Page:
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Fly Tying Tools & Vices
Our range of Fly Tying Equipment contains all the essential items a fly tyer cannot do without. These include items such as fly tying vices. We import our fly tying vices from around the world ensuring you have a choice of some of the best models on the market. Good quality fly tying tools will make your time spent fly tying much more enjoyable and we have tools in stock suitable for both beginners and experienced fly tyers alike. You will also find our comprehensive choice of fly tying hooks in this category, with common hook styles such as nymph hooks, grub hooks, short shank and long shank fly tying hooks as well as fly tying single, double and treble hooks that are perfect for tying Trout, Salmon, Pike and Predator and Saltwater flies. For anglers who enjoy fishing with tube flies we stock a great selection of clear, coloured and fluorescent tubing from brands such as Veniards and Tubeworx giving you lots of choice for tube fly tubing and a special category dedicated to tube fly hooks. If you are new to fly tying and are looking for a complete solution, consider one of our fly tying kits, which offer everything you need to get started and allow you to tie the most common patterns with ease. Finally our range of books and DVDs have been chosen by our staff and customers as the best available which will entertain you and provide you with the knowledge needed to master those new fly tying patterns.
The art of fly tying requires precision, creativity and the right set of tools. Essential to any fly tyer's bench - tools and vices ensure that the tying process is efficient, accurate and enjoyable. Let's look into these indispensable items in more detail.
What are fly tying tools and vices used for?
Fly tying tools and vices assist in various tasks:
Holding: Securely grip the hook while materials are applied.
Manipulating: Adjust, place or handle various tying materials.
Trimming: Cut materials to the desired size or shape.
Finishing: Secure and finish the fly neatly.
Fly Tying Vices:
The vice is the primary tool in fly tying, used to hold the hook securely while materials are tied onto it. The critical aspects of vices are:
Types: There are mainly two types: pedestal (sits on a base) and clamp (attaches to the edge of a table).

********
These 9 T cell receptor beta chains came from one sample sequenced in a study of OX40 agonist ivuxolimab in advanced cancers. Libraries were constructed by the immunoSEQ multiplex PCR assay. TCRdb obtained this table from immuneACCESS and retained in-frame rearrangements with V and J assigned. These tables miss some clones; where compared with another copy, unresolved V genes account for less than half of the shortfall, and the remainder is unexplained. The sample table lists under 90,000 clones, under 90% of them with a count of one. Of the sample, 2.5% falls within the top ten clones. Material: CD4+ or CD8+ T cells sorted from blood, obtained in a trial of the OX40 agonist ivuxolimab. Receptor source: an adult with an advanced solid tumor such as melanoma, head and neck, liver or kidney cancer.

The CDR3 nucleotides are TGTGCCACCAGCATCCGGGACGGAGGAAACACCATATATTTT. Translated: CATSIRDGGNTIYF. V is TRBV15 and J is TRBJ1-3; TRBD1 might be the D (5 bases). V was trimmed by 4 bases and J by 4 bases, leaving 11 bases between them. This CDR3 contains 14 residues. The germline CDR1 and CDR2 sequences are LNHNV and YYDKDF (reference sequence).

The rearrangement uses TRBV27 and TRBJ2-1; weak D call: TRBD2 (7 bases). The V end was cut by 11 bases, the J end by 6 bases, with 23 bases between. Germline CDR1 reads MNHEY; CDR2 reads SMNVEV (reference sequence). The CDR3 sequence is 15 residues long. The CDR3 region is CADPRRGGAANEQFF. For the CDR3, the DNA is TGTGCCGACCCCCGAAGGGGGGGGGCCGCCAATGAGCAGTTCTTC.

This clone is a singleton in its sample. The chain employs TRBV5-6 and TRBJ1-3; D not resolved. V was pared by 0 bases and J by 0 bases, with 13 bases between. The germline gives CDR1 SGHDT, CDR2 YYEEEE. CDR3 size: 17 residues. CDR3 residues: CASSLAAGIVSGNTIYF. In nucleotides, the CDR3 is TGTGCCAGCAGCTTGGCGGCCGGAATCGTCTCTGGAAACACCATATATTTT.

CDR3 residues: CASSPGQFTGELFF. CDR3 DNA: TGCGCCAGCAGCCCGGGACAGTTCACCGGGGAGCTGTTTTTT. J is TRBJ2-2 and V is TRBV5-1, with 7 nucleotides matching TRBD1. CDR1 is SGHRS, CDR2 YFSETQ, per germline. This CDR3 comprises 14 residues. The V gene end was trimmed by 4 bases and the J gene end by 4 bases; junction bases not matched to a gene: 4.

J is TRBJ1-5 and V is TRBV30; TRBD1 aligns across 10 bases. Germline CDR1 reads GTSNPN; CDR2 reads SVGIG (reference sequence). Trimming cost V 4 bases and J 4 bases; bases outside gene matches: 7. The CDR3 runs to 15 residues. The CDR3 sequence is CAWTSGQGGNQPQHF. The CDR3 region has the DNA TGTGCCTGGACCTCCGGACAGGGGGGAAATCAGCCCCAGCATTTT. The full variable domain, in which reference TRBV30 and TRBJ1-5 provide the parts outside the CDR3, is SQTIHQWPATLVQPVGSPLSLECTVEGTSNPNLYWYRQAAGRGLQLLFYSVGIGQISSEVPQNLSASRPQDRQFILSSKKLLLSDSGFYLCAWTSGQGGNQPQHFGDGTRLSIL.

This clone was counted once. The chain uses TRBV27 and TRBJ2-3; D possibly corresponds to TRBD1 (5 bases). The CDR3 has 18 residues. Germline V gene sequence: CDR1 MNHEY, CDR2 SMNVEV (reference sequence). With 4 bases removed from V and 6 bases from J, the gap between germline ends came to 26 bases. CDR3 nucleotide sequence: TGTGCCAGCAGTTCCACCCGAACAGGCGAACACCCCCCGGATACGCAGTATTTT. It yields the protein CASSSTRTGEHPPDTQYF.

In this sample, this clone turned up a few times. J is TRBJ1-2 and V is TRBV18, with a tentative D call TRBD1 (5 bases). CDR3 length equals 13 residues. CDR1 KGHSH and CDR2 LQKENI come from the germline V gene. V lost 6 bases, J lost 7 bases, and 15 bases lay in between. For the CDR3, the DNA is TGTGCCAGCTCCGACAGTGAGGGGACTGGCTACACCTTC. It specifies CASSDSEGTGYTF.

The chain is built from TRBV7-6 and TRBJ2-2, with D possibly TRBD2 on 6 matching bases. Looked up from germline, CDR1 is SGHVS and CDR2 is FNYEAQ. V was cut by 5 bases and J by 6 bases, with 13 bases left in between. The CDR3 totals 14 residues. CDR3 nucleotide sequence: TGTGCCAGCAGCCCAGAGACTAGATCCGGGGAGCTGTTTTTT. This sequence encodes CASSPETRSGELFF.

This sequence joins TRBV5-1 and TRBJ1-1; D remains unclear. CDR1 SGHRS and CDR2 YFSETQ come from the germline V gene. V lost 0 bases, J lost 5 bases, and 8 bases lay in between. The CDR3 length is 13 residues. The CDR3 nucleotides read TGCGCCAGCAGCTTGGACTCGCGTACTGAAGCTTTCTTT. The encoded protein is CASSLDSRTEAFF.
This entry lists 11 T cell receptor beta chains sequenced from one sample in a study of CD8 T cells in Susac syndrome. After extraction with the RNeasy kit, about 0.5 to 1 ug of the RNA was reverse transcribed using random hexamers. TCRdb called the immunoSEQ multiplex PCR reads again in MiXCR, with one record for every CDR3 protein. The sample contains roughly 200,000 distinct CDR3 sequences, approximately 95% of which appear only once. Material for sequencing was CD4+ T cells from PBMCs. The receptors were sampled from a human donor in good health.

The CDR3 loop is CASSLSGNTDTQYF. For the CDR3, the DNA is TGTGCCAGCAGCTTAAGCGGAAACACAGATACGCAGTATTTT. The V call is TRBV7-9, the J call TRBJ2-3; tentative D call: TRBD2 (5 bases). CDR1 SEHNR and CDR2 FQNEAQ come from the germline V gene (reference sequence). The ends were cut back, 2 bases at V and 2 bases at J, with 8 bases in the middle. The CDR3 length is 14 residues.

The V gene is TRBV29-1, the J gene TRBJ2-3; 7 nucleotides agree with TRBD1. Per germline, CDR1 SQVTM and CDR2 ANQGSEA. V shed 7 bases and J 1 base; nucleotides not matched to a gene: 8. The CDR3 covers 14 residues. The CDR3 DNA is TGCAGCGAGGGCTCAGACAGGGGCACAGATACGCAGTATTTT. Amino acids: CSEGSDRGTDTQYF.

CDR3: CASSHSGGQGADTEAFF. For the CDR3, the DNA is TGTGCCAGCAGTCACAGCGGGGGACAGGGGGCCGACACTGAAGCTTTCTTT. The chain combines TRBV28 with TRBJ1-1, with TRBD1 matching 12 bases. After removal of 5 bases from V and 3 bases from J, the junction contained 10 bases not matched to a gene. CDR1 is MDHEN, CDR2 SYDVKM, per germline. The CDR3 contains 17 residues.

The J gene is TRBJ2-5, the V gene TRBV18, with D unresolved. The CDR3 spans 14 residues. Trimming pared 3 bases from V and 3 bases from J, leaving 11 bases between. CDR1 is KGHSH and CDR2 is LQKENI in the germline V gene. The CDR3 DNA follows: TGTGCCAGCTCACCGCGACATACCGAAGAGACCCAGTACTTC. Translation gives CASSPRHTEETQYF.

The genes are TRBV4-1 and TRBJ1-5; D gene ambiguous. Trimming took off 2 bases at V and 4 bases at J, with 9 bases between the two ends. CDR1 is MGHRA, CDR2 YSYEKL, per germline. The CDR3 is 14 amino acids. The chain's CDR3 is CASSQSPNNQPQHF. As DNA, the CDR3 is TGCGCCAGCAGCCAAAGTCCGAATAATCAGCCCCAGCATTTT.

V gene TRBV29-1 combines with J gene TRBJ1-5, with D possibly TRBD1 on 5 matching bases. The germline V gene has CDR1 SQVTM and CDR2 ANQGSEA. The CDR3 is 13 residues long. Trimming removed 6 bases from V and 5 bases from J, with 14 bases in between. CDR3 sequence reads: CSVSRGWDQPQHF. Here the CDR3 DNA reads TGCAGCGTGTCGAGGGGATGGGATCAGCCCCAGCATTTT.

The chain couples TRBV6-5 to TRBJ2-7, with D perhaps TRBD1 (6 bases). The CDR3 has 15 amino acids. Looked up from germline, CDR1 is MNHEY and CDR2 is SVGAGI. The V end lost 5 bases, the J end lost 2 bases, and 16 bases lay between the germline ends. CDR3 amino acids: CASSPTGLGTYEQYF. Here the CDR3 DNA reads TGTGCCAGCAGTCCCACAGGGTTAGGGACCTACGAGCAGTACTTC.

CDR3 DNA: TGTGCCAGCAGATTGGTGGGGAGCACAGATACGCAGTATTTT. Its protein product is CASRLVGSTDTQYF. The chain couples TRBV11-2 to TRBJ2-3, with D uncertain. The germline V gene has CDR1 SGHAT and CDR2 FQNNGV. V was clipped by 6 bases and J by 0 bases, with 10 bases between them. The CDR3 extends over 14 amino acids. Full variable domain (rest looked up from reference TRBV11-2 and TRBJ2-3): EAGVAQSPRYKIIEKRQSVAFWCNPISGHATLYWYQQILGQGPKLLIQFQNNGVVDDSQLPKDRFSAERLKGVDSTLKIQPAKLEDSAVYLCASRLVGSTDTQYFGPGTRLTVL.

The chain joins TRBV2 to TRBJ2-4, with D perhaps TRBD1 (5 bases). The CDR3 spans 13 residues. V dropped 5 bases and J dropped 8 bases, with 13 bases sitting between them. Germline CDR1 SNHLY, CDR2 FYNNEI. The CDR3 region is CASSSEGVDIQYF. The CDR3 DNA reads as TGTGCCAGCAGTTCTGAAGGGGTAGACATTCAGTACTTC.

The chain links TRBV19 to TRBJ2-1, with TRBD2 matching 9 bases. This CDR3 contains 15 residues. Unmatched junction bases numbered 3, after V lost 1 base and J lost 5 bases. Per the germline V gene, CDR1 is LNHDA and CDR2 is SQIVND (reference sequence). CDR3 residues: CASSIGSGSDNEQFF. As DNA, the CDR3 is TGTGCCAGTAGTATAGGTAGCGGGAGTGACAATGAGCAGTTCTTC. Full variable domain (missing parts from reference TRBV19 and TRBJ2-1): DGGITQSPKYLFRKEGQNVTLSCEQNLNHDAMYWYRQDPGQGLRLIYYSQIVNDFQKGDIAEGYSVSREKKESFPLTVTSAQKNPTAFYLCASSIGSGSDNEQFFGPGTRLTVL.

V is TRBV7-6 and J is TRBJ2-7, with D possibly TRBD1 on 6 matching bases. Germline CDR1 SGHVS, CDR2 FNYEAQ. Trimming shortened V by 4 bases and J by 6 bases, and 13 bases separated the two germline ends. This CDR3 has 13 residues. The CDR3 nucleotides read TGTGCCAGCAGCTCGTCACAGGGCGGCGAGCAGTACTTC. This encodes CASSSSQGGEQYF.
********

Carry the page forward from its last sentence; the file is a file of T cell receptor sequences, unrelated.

Rotation: Rotary vices allow the hook to be rotated, offering a 360-degree view and making it easier to wrap materials around the hook. Non-rotary vices are stationary.
Jaws: The gripping component that holds the hook. They should be able to grip various hook sizes securely.
Material: Most are made of durable metals like stainless steel or aluminum.
Essential Fly Tying Tools:
Beyond the vice, a variety of tools are essential for different aspects of fly tying:
Scissors: Precision tools for cutting thread, fur, feathers and other materials. They come in various sizes and shapes, with some designed for specific tasks.
Bobbin Holder: A tool that holds the spool of thread, allowing for controlled thread tension and smooth wrapping.
Whip Finisher: Used to tie off the thread securely at the head of the fly.
Hackle Pliers: Grip the tip of a feather (hackle) to wrap it around the hook.
Bodkin or dubbing needle: A pointed tool used for tasks like applying head cement, teasing out fibers or clearing hook eyes.
Hair Stacker: Aligns the tips of animal hairs (like deer or elk) for tails or wings.
Dubbing Twister: Helps in twisting loose dubbing materials around the thread to form a "rope."
Tweezers: Useful for placing small materials or removing unwanted fibers.
Choosing the Right Tools and Vice:
While beginners might start with a basic set of tools and a simple vice, as one progresses in fly tying, there might be a desire to upgrade or add specialised tools. Factors like durability, ergonomics and precision play a role in selection. Some fly tyers also place importance on the aesthetics of their tools, opting for beautifully crafted pieces that offer both functionality and visual appeal.
In summary, fly tying tools and vices are foundational to the craft. The right tools can enhance the tying experience, leading to better flies and a more enjoyable process. As with many crafts, the best tools often come down to personal preference and the specific requirements of the patterns being tied.